There is God in Those Hills

Hello everyone! My name is Alex Nelepovitz and I’m a new parishioner here at St. Paul’s Cathedral. I’ve only been around for about three months but it’s already been an incredible experience. From the beautiful services to the joy to the Pride, there has been so many things about this new life of faith I thought was cut off from me that is now so beautiful and so important in my life.

A lot of those experiences have been so unbelievably incredible because of the 20s and 30s group. I didn’t think I’d bond so fast and so fully with a group of people like this, not after the years of distance I felt growing up Catholic and drummed into bible camps and church getaways. Those were more like requirements and chores. The retreat that took place last month with the St. Paul’s group? The furthest from it. This was a Joy.

Waking up bright and early Saturday morning, I drove from my parents’ house to Bookstar where I bought my first personal bible with my own money. We have a family bible, being half-decent semi-Catholics…but it is both massive and the KJV. I wanted the NIV translation, with clearer language and something closer to the original Greek. Because I did my research. After getting my customary roadtrip Starbucks, off I went.

The drive was an hour and change due east, where even with the A/C on full blast, I could see the heat wave affecting the world around the car like a consistent pressure. Eventually I made it to the designated address. Hazelruth, group leader, had followed me in past the gate separating the mountain community from the small town below it. We unpacked her car, full of lasagna and goodies and got into the house.

And what a house.

Expansive and meticulously maintained, the home was clearly well-loved and well-cared for. Hazelruth and I found a note on the floating bar wishing us well and blessings on our retreat. Apparently, the owners weren’t going to rent for just one night, keeping to a sensible minimum of two nights. That is, until he heard we were a church group. After that, they were open and willing to just the one. What a blessing!

Slowly people started to trickle in. Chris and Jairus, ever the ultimate hosts, brought food, drink and fixings galore, stocking the fridge with both Lagunitas and La Croix, depending on one’s needs.

As the early afternoon turned to late afternoon, David Tremaine explained the first part of our weekend. Around the house, he had set up different stations that explained and demonstrated a faith tradition or means of prayer. There was a station explaining the Labrynth, sound prayer… and out on the balcony, overlooking the lake, lay prayer beads, perfectly set to contemplate the wonder of God.

David continued the contemplative bent by introducing a style of reading the Bible I had not done before. He read a passage, then asked us each to say a word or phrase that jumped out to us. After that, he read the same passage again, asking us to connect something new… and then read a third time, followed by a moment of silence as we thought through the passage with both our own growing feedback and those of the others. What followed was an incredible deep dive by us all into what the passages meant to us, how we related, the context within which Christ operated and how that context still matters. We went through that exercise twice, diving into the Word as It spoke, was read and was written all at once.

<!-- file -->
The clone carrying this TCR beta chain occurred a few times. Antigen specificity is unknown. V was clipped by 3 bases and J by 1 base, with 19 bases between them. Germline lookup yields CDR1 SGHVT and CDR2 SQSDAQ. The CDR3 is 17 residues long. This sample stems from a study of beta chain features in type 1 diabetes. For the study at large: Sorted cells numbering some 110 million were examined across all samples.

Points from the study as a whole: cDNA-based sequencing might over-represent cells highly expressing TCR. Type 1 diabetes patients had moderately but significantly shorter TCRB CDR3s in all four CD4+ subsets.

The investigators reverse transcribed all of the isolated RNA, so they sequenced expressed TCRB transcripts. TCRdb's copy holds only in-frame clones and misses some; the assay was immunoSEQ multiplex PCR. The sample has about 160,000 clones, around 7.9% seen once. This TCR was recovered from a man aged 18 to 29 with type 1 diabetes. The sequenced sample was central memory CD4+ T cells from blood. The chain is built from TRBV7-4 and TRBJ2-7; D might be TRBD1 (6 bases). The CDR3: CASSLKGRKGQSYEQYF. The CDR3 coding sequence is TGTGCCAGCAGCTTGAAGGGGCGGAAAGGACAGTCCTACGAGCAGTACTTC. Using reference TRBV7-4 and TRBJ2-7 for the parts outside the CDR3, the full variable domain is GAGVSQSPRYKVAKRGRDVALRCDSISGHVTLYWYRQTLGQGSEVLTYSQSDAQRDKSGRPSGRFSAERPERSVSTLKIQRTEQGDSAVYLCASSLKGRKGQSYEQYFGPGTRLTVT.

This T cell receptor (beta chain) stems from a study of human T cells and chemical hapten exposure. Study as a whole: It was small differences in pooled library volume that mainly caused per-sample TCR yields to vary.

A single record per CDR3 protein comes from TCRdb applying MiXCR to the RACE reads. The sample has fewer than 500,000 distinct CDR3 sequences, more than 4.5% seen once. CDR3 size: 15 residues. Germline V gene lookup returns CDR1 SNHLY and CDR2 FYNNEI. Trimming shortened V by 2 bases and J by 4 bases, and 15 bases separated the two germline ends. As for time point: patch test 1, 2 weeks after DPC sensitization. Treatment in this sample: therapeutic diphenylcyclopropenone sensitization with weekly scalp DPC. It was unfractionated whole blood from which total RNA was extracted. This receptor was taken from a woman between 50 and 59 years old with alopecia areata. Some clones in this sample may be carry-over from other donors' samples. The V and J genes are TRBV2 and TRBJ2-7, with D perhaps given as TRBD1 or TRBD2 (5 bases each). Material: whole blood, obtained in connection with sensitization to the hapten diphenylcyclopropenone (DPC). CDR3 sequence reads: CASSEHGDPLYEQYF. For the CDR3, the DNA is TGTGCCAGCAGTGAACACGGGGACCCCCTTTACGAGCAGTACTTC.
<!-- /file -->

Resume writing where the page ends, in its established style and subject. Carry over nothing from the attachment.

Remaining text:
We closed that part of study off with prayer and David left to return to his family. We kept talking and connecting through the night. A majority of us were LGBT+ so that colored many of our discussions, as it colored our experiences with faith and the Church. The night capped off with a card game that took Cards Against Humanity and melded it in unholy union with the Bible. What a riot!

The next day was breakfast, where we talked at length about what the 20s and 30s group would look like, what it would do and be. We prayed, talked, ate, laughed, all overlooking the scenery of mountains and a lake. It was magical.

After we packed up and cleaned the house, some of us went on a hike. Some went home as real life was waiting. Those of us on the hike talked more about what the group could be, our experiences with faith, our pets and dating/marriage as young, sometimes queer, Christians. You know, the usual.

The retreat brought us all together, those who knew St. Pauls and those of us still learning but from it came our new weekly schedule, a style of devotional reading I still make a part of my daily routine and true, deep friendships.

Alex Nelepovitz

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